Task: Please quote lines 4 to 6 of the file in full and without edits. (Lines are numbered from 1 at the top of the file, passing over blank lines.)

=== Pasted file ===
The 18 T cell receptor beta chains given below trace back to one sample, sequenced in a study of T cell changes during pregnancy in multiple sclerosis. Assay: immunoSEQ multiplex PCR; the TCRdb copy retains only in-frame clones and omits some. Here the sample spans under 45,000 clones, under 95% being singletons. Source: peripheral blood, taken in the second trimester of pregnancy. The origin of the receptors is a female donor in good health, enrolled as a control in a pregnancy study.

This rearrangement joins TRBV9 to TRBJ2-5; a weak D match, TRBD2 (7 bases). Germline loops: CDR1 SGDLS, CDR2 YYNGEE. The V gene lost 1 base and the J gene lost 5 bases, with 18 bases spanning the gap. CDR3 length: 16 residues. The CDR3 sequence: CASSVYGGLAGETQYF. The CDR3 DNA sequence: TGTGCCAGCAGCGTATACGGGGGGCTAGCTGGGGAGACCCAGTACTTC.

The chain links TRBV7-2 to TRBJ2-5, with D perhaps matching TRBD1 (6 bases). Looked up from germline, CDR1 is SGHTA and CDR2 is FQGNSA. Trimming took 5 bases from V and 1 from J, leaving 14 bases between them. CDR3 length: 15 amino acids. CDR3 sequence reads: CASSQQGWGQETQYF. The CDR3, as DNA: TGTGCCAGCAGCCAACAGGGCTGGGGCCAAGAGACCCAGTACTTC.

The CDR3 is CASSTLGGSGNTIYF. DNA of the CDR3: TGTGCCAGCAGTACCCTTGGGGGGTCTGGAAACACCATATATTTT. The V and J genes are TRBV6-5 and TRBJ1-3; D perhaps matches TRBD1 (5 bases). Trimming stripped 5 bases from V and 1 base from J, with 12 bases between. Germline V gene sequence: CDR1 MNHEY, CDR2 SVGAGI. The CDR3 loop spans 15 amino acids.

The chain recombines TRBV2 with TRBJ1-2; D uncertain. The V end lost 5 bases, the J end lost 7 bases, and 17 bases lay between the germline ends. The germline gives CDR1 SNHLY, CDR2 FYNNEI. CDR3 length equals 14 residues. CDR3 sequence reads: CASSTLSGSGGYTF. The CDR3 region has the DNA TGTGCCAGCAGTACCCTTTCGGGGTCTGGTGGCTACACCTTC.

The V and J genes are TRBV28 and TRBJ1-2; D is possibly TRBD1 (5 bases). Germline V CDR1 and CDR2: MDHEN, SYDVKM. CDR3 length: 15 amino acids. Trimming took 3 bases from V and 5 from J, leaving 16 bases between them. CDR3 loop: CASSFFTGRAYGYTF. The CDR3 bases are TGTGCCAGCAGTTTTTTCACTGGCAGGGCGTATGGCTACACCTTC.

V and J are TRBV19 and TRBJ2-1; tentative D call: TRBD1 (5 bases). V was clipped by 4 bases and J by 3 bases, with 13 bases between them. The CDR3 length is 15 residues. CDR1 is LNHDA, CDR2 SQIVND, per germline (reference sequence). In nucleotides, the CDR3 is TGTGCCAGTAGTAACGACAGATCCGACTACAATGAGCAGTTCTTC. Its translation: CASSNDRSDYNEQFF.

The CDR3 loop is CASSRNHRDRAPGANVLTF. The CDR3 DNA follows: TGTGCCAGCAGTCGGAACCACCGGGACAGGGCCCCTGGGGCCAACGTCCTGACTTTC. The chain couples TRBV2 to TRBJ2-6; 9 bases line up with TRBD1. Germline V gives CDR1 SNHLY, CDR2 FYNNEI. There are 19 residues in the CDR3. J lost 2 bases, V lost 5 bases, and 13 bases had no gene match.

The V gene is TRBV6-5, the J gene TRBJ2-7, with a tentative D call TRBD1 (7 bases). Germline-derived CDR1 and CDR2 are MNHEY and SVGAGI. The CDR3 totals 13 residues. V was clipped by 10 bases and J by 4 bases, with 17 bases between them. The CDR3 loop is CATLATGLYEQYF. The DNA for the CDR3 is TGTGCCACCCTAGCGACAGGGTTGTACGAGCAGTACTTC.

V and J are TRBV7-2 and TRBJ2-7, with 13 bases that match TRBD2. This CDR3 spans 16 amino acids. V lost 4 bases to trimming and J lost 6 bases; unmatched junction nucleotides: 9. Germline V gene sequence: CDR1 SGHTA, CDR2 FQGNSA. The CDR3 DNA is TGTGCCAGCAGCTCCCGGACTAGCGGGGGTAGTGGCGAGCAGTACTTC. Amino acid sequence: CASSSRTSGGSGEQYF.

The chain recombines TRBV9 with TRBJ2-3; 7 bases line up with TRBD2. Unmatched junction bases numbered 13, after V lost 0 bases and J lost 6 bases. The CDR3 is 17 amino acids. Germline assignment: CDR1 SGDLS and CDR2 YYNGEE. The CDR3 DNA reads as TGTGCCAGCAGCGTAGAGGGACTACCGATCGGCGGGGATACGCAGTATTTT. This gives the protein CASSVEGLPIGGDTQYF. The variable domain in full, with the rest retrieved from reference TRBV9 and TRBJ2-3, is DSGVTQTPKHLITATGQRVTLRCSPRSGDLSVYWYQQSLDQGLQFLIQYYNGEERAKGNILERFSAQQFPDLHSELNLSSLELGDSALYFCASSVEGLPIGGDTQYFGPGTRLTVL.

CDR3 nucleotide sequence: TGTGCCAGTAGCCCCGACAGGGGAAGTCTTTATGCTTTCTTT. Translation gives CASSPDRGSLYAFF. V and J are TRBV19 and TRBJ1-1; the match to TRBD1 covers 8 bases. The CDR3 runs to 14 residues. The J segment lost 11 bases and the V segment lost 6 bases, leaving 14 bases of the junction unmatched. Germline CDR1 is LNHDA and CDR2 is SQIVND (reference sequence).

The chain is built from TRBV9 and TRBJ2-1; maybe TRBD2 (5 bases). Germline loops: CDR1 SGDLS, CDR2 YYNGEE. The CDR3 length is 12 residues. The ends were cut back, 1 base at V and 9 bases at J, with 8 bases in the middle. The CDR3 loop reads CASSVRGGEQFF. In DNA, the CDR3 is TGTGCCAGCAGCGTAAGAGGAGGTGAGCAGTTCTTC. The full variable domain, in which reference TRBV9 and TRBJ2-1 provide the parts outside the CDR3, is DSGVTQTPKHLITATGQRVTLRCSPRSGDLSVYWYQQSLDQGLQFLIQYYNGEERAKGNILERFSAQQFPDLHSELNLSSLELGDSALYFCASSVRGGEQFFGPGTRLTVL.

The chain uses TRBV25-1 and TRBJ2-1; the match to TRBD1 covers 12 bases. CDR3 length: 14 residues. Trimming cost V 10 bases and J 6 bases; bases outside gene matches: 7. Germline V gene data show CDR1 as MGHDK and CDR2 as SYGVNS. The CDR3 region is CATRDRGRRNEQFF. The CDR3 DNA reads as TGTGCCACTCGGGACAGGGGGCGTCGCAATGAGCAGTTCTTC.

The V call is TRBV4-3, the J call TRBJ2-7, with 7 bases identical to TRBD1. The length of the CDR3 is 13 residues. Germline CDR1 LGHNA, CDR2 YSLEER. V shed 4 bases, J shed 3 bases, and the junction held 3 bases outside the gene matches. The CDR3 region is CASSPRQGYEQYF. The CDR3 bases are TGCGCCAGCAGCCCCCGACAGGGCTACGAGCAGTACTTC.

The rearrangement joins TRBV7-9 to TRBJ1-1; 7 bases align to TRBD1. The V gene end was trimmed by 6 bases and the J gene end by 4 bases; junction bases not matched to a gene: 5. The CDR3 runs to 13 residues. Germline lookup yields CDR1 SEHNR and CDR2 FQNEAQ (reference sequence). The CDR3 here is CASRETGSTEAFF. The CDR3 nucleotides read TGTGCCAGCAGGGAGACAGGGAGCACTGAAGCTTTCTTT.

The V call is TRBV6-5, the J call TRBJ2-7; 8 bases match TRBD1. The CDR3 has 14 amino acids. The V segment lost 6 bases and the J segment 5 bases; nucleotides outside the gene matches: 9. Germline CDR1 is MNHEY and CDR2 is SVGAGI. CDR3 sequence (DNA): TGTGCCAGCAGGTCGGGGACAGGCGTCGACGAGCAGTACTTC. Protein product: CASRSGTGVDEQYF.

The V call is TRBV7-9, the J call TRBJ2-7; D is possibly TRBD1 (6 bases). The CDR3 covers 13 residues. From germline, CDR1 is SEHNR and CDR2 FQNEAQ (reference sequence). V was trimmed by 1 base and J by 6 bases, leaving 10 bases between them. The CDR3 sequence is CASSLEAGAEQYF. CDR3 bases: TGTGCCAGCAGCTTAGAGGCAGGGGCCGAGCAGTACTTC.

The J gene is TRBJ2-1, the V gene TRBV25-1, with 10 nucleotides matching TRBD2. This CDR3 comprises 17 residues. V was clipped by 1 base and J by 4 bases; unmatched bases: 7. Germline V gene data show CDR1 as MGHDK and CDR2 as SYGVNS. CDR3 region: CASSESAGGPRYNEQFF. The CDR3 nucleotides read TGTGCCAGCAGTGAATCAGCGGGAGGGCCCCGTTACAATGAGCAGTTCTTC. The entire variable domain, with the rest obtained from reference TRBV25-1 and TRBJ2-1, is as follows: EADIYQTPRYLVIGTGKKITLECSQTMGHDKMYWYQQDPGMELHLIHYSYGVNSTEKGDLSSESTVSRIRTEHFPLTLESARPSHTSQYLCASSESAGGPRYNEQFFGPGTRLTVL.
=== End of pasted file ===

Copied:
The CDR3 is CASSTLGGSGNTIYF. DNA of the CDR3: TGTGCCAGCAGTACCCTTGGGGGGTCTGGAAACACCATATATTTT. The V and J genes are TRBV6-5 and TRBJ1-3; D perhaps matches TRBD1 (5 bases). Trimming stripped 5 bases from V and 1 base from J, with 12 bases between. Germline V gene sequence: CDR1 MNHEY, CDR2 SVGAGI. The CDR3 loop spans 15 amino acids.

The chain recombines TRBV2 with TRBJ1-2; D uncertain. The V end lost 5 bases, the J end lost 7 bases, and 17 bases lay between the germline ends. The germline gives CDR1 SNHLY, CDR2 FYNNEI. CDR3 length equals 14 residues. CDR3 sequence reads: CASSTLSGSGGYTF. The CDR3 region has the DNA TGTGCCAGCAGTACCCTTTCGGGGTCTGGTGGCTACACCTTC.

The V and J genes are TRBV28 and TRBJ1-2; D is possibly TRBD1 (5 bases). Germline V CDR1 and CDR2: MDHEN, SYDVKM. CDR3 length: 15 amino acids. Trimming took 3 bases from V and 5 from J, leaving 16 bases between them. CDR3 loop: CASSFFTGRAYGYTF. The CDR3 bases are TGTGCCAGCAGTTTTTTCACTGGCAGGGCGTATGGCTACACCTTC.